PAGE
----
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Thousands of young people headed to the city’s Taksim Square last night after news broke of the sixth death - four of which have been students - in this year’s civil unrest.
Ahmet Atakan died in the early hours of Tuesday following a protest in the southern province of Hatay against Prime Minister Tayyip Erdogan’s handling of demonstrations this summer.
Witnesses claim the 22-year-old protester was killed after he was struck in the head by a tear gas canister, though authorities claim he died after falling from a building.
Protests in Taksim Square were immediately broken up, while police blocked access to Istanbul’s main shopping arcade, Istiklal, where tear gas was fired at crowds.
Trouble later spread to the city’s fashionable Cihangir district, where protesters, mainly students, built barricades using wood from a building site in an attempt to repel police.
Crowds were broken up by police, again using tear gas, while teams of riot officers patrolled the area into the early hours of today. Forty-six people were arrested, according to the Istanbul Bar Association.
Several international academics visiting Istanbul for the European Association of International Education’s annual conference were also caught up in the drama as many hotels are based in the area.
The protest follows a lull in civil unrest, which started in late May when camps were created in Gezi Park - a traditional area for protest and celebration - to oppose plans to develop the green space. The protests gained momentum due to outrage over the heavy-handed reaction to the demonstrations.
With students due to return to university after the summer break and the death of Ahmet Atakan, protests have resumed, with a large rally planned for this Saturday.
“There has never been such a public reaction or opposition in Turkish history,” said Murat Cetin, associate professor at the department of interior and environmental design at Kadir Has University in Istanbul, one of several architecture academics who have objected to the Gezi Park plans.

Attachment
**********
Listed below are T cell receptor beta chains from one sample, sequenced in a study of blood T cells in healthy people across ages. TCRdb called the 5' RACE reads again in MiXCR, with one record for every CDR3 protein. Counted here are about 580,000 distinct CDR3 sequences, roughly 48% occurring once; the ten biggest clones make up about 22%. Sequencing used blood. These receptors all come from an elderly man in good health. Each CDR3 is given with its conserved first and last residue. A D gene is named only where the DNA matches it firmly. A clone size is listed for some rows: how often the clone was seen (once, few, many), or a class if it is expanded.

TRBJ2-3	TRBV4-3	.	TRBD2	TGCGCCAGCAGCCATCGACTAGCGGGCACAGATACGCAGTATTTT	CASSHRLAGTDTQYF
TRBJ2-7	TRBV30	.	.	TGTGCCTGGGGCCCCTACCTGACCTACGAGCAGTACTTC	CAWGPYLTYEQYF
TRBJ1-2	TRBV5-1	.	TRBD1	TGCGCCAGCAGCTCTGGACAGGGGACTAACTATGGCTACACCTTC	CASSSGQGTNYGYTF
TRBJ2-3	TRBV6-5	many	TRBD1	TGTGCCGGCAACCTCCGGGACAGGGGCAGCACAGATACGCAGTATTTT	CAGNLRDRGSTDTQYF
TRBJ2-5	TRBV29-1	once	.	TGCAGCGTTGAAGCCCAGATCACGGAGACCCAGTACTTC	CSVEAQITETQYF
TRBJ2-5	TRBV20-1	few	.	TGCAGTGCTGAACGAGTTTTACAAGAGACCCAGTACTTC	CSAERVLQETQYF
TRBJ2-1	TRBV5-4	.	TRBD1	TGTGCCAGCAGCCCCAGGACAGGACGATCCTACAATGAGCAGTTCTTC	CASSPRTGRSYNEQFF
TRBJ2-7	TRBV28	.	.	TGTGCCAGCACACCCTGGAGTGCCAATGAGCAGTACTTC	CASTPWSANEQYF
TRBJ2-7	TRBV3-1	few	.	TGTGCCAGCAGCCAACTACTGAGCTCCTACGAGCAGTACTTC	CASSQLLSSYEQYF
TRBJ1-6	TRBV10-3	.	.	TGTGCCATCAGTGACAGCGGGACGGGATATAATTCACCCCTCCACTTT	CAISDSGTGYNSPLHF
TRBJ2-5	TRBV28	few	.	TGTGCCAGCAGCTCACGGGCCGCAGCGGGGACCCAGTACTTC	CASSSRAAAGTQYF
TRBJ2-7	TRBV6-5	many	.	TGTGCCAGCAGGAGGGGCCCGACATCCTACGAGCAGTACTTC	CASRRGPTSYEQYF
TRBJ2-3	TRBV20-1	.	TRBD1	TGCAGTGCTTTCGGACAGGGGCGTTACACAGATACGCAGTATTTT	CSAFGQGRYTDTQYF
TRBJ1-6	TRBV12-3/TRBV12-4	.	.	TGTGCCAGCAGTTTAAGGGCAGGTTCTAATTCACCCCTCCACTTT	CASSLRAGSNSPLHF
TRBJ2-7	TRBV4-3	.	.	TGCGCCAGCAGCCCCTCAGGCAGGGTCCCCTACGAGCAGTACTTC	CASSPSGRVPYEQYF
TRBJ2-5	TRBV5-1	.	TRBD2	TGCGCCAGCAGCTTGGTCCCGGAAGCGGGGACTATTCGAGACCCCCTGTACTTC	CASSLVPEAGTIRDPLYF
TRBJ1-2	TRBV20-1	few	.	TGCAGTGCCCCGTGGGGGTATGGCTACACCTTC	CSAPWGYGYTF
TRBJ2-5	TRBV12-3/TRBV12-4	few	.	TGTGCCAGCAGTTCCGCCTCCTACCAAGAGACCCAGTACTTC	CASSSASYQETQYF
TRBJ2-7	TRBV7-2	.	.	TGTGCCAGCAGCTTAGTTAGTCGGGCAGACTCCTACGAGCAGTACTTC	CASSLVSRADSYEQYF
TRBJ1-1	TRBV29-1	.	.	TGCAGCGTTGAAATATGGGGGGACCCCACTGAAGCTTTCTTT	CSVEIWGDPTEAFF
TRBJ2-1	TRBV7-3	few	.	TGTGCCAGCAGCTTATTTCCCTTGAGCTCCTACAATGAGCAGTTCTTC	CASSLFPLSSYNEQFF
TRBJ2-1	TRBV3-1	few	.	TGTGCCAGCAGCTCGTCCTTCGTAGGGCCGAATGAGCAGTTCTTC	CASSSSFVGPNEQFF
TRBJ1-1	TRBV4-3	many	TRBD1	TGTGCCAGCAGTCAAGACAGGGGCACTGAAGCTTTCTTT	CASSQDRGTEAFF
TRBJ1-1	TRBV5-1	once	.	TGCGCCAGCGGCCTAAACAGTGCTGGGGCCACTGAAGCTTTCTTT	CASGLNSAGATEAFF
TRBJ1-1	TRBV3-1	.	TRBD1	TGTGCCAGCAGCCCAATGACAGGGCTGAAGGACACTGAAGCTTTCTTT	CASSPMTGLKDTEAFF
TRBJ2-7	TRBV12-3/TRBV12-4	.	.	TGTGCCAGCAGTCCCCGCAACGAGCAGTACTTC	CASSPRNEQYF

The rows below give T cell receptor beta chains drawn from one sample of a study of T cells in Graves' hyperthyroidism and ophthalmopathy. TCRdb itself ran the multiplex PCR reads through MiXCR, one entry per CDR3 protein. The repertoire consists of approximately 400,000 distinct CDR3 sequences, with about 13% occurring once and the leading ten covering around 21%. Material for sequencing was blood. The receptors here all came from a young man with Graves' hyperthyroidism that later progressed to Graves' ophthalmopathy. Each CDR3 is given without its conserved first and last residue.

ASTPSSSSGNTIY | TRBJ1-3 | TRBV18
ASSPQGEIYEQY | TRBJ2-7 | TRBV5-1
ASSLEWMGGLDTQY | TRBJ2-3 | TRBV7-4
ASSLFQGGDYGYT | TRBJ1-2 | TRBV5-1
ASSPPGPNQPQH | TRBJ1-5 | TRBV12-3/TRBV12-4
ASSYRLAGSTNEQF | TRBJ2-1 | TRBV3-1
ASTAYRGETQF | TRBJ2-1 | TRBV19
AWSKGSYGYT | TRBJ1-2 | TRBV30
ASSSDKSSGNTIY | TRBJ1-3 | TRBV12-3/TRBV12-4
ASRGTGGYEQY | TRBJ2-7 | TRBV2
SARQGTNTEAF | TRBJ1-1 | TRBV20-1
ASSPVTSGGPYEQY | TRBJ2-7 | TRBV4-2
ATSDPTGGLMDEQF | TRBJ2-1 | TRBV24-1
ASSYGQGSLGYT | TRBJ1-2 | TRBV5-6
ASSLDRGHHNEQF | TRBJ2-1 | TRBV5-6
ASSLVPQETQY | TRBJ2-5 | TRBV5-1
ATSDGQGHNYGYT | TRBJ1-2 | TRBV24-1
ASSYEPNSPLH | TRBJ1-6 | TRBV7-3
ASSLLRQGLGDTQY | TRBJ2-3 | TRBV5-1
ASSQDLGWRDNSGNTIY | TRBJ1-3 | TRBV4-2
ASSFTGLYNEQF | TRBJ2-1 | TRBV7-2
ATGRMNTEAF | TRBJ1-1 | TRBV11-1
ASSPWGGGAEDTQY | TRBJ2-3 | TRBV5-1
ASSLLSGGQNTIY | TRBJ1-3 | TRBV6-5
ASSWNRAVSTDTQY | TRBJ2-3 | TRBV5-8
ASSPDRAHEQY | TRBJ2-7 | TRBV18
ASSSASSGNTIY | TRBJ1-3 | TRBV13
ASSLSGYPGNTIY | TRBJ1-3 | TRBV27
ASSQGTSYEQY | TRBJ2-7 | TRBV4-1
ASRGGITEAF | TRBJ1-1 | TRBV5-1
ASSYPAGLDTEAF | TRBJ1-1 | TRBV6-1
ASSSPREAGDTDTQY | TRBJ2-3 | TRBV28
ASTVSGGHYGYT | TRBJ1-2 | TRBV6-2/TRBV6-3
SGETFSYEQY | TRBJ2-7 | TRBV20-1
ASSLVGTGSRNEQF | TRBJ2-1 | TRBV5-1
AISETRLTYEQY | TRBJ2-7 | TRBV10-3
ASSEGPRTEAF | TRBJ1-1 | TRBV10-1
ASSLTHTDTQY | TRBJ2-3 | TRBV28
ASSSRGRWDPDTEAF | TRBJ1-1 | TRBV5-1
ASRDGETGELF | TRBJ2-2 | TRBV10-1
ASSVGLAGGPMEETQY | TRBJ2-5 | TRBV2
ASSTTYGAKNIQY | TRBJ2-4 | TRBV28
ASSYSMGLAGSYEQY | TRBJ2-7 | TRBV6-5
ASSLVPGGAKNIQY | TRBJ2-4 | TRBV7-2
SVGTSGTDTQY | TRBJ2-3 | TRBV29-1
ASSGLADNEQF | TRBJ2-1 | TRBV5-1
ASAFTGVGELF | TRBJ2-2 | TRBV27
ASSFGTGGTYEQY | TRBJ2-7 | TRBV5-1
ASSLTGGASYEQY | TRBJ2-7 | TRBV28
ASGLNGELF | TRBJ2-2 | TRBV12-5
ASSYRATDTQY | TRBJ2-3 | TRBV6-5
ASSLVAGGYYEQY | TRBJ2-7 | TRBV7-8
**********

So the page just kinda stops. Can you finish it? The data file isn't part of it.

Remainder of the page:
“In scale and diversity, it is bigger than all other resistance movements. It is mainly students and young people, but you have people from different political groups, environmentalists, those from the LGBT community standing alongside people from Kurdish minorities - it is not just one group of people.”
Times Higher Education’s Jack Grove, in Istanbul for the EAIE conference, was also among those caught up in the violence as police stormed a street near to a restaurant in Cihangir and fired tear gas. Here he briefly describes how a peaceful neighbourhood suddenly erupted into violence:
“Young people wearing hard hats and face masks were dragging old doors down the street to create a barricade in the main street. But it felt quite safe and lots of people were still out in cafes having their evening meal.
“Suddenly, there was a stampede and hundreds of people starting running up the hill. We rushed into the cafe and tear gas filled the street. They pulled the shutters down, but the gas seeped in leaving some people in a bad state.
“Outside people were throwing stones at police and running off. We couldn’t leave for about an hour until the gas cleared, but heavily armed police were roaming the area all night looking for protesters.”
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